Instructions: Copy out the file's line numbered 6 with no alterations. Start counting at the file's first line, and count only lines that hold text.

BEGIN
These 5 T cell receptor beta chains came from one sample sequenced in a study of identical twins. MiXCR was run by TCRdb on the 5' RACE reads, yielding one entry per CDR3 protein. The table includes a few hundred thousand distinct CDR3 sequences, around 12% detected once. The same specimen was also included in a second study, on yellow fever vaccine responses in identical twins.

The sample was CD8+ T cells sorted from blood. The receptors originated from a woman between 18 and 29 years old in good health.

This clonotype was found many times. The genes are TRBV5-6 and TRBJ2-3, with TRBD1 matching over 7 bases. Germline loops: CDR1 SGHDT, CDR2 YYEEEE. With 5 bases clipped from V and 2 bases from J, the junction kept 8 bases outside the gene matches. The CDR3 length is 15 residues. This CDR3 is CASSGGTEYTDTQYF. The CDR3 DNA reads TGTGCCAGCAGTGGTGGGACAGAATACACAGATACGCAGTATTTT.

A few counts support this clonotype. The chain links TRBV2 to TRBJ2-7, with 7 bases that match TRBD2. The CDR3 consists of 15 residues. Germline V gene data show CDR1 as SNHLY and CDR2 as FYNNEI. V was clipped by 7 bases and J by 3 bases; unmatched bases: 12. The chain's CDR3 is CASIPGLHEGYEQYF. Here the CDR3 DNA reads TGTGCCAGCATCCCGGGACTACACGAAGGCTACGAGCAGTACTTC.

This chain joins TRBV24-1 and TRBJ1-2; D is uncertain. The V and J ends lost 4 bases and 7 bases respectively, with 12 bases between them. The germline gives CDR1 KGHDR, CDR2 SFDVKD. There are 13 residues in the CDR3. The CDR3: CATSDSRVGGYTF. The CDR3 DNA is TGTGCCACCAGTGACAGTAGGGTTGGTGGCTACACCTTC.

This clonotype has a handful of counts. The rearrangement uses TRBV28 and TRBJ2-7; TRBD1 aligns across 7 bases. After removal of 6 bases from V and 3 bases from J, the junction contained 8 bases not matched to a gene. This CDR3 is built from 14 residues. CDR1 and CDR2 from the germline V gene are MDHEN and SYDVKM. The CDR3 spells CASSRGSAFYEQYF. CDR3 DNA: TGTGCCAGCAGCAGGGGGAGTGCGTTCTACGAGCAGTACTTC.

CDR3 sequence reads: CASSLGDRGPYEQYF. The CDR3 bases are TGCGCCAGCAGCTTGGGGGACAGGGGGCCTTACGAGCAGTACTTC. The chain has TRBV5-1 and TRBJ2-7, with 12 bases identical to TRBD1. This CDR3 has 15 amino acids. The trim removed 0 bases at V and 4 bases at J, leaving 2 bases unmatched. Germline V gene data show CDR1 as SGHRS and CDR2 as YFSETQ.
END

This clonotype has a handful of counts. The rearrangement uses TRBV28 and TRBJ2-7; TRBD1 aligns across 7 bases. After removal of 6 bases from V and 3 bases from J, the junction contained 8 bases not matched to a gene. This CDR3 is built from 14 residues. CDR1 and CDR2 from the germline V gene are MDHEN and SYDVKM. The CDR3 spells CASSRGSAFYEQYF. CDR3 DNA: TGTGCCAGCAGCAGGGGGAGTGCGTTCTACGAGCAGTACTTC.